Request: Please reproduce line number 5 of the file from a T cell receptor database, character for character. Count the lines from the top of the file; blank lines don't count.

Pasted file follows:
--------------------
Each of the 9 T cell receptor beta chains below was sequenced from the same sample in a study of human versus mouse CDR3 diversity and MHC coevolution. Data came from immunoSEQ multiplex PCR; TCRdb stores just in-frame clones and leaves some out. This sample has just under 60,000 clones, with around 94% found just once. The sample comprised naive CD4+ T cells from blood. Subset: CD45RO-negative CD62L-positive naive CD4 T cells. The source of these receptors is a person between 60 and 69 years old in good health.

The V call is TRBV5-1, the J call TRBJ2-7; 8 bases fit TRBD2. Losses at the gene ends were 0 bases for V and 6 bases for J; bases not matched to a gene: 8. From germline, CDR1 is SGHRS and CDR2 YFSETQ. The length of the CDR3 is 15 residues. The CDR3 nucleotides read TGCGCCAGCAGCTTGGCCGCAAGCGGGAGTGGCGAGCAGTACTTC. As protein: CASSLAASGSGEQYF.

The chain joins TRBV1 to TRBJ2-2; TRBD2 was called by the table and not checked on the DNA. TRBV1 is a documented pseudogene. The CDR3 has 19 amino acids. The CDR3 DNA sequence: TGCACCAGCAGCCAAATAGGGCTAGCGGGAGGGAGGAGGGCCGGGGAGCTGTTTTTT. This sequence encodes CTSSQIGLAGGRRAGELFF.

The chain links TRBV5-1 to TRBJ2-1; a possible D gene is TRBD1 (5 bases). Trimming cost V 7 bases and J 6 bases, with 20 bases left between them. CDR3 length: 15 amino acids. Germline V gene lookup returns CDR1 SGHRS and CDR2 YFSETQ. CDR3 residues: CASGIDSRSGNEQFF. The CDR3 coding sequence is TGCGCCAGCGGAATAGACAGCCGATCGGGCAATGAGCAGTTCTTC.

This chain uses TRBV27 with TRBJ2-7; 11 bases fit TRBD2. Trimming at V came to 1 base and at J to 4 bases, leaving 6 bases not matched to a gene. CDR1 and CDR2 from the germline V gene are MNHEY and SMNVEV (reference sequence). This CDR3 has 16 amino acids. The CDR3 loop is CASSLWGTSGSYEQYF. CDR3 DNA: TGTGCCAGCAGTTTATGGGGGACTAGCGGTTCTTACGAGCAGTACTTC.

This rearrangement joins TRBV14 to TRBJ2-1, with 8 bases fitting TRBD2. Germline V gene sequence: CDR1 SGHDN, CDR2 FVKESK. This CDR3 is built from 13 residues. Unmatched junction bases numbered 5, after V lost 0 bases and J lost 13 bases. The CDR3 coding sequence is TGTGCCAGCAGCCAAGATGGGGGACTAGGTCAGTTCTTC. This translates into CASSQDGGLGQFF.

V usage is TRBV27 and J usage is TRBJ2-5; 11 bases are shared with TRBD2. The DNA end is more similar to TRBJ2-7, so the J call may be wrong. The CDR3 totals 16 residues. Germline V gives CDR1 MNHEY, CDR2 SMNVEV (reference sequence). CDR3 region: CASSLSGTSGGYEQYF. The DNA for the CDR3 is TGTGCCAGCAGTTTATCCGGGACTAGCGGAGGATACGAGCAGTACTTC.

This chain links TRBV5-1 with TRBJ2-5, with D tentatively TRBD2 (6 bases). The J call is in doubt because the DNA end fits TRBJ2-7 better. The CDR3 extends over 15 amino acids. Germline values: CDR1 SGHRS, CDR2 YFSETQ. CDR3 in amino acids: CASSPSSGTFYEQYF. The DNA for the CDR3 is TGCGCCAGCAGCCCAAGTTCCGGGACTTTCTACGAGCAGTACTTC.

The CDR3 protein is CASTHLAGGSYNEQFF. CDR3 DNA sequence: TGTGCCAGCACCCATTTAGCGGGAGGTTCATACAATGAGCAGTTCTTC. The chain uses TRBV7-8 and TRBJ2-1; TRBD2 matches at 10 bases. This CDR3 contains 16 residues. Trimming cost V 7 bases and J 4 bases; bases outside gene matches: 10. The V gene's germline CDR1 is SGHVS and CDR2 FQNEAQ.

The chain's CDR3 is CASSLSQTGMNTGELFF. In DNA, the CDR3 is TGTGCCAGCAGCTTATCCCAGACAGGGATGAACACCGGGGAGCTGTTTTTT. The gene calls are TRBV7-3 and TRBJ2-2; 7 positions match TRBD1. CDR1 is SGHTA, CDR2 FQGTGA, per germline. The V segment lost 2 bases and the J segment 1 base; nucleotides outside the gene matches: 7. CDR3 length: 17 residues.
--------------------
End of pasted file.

This chain uses TRBV27 with TRBJ2-7; 11 bases fit TRBD2. Trimming at V came to 1 base and at J to 4 bases, leaving 6 bases not matched to a gene. CDR1 and CDR2 from the germline V gene are MNHEY and SMNVEV (reference sequence). This CDR3 has 16 amino acids. The CDR3 loop is CASSLWGTSGSYEQYF. CDR3 DNA: TGTGCCAGCAGTTTATGGGGGACTAGCGGTTCTTACGAGCAGTACTTC.